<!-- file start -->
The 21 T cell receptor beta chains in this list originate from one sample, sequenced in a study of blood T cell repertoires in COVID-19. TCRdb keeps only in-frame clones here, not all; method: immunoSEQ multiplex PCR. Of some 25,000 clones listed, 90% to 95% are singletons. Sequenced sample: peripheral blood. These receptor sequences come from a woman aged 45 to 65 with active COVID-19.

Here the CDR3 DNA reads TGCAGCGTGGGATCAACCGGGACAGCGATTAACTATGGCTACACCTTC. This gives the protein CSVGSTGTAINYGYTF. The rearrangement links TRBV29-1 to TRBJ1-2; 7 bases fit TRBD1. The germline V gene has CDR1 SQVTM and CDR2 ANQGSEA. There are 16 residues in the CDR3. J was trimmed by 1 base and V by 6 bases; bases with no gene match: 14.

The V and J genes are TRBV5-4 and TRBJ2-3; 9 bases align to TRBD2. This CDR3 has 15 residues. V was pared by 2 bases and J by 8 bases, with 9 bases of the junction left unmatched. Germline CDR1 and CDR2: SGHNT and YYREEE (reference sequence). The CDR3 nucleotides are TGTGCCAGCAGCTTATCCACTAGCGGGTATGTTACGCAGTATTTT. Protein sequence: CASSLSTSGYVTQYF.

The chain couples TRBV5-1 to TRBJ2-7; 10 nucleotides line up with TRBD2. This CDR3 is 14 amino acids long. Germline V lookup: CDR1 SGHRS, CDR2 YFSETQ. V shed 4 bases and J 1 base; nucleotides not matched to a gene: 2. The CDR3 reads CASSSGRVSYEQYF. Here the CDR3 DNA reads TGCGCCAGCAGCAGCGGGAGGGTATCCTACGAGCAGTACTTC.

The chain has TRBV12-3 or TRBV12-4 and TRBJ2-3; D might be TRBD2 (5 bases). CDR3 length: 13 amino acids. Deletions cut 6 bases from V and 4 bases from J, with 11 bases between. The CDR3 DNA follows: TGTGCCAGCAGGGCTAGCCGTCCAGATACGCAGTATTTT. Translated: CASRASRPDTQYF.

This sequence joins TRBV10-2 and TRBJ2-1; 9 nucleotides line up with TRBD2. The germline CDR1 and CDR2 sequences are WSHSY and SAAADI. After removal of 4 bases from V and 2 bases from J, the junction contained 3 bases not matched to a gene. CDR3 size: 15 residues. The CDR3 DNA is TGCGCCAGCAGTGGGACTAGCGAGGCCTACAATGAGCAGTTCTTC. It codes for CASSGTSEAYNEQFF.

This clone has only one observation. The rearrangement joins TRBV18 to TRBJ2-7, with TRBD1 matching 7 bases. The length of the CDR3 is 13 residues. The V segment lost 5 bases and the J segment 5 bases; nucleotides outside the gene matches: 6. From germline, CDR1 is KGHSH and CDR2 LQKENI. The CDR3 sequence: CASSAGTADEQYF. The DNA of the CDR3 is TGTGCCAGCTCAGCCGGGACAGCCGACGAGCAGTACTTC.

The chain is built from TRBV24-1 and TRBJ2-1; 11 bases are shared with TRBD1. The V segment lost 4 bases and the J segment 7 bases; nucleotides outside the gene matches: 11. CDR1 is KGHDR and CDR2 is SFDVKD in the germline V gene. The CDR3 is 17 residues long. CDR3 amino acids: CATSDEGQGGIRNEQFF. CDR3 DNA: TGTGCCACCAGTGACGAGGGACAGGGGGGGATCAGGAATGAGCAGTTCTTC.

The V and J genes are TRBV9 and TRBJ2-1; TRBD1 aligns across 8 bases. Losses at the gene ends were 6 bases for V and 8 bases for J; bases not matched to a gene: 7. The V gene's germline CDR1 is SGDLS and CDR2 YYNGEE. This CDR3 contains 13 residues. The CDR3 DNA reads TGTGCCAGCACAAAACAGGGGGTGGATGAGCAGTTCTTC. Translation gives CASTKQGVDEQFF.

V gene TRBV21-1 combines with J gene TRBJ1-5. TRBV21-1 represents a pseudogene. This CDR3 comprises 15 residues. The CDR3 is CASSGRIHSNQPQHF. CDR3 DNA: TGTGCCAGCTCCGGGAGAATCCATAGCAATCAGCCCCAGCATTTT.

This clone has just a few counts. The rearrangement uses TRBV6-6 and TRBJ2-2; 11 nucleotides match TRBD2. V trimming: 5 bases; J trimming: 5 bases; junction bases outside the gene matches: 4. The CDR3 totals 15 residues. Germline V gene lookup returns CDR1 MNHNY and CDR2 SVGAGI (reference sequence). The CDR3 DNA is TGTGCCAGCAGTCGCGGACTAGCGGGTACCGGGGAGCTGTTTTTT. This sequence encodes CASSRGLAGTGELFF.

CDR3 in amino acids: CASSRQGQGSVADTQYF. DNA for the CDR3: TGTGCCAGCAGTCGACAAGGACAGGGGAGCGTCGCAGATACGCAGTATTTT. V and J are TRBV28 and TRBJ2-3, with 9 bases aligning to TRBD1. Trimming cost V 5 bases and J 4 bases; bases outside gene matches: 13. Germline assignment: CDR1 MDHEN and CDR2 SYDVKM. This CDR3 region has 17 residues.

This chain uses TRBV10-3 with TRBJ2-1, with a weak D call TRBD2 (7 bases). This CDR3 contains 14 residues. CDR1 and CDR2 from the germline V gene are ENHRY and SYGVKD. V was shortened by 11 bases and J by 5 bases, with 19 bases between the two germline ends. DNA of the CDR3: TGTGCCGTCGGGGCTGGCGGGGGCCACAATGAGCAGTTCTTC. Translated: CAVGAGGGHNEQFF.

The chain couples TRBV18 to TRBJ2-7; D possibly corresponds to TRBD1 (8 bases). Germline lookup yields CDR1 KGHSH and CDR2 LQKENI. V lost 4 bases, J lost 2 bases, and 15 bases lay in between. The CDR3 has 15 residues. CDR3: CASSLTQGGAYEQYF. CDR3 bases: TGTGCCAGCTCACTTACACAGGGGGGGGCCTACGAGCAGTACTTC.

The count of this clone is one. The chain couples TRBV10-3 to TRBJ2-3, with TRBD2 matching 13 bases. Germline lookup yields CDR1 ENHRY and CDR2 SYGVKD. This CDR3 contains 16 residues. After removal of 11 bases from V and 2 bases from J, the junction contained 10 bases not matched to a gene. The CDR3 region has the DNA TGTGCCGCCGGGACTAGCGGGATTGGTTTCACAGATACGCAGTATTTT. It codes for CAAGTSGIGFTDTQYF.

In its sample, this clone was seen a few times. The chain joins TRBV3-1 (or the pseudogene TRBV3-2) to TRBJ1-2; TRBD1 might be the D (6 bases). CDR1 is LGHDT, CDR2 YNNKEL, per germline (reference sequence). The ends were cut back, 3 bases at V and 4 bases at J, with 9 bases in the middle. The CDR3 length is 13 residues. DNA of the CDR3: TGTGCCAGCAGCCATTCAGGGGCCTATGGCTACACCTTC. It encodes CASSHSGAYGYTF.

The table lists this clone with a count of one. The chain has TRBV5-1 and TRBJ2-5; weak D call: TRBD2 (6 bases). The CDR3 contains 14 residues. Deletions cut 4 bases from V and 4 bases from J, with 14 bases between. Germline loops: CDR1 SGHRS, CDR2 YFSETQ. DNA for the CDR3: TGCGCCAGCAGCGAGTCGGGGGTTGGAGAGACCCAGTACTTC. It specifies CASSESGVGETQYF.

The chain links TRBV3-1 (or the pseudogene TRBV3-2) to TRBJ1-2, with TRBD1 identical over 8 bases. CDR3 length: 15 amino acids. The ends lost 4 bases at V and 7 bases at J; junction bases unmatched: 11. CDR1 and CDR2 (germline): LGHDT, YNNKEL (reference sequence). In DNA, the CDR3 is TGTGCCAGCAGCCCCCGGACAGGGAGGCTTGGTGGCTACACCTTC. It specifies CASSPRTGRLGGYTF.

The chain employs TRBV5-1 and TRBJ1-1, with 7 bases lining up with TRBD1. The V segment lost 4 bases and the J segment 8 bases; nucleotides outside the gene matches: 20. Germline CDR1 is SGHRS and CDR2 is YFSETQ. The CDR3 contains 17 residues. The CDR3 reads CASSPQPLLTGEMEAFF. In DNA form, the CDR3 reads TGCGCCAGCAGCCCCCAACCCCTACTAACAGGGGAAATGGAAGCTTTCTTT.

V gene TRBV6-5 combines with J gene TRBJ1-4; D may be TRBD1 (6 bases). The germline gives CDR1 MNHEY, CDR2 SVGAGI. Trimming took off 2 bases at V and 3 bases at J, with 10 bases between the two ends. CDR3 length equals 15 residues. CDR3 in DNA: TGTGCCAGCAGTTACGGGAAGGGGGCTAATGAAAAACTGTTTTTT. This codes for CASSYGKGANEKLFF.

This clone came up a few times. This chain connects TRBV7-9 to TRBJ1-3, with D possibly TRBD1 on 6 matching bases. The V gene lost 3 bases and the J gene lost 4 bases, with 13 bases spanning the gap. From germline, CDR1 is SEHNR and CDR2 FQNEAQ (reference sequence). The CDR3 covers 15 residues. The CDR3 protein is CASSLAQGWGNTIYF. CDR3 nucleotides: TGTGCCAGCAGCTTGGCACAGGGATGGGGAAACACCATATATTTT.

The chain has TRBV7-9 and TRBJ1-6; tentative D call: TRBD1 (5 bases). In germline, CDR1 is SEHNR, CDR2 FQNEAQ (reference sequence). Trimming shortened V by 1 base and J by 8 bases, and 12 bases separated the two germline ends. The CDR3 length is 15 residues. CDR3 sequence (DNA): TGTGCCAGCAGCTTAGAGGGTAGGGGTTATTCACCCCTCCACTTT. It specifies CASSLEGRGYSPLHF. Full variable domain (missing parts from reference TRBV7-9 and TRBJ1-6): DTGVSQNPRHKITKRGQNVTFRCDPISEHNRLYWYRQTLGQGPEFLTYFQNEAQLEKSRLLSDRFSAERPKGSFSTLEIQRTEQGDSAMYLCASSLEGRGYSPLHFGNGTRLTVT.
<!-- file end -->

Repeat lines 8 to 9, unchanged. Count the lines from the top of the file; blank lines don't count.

The chain is built from TRBV24-1 and TRBJ2-1; 11 bases are shared with TRBD1. The V segment lost 4 bases and the J segment 7 bases; nucleotides outside the gene matches: 11. CDR1 is KGHDR and CDR2 is SFDVKD in the germline V gene. The CDR3 is 17 residues long. CDR3 amino acids: CATSDEGQGGIRNEQFF. CDR3 DNA: TGTGCCACCAGTGACGAGGGACAGGGGGGGATCAGGAATGAGCAGTTCTTC.

The V and J genes are TRBV9 and TRBJ2-1; TRBD1 aligns across 8 bases. Losses at the gene ends were 6 bases for V and 8 bases for J; bases not matched to a gene: 7. The V gene's germline CDR1 is SGDLS and CDR2 YYNGEE. This CDR3 contains 13 residues. The CDR3 DNA reads TGTGCCAGCACAAAACAGGGGGTGGATGAGCAGTTCTTC. Translation gives CASTKQGVDEQFF.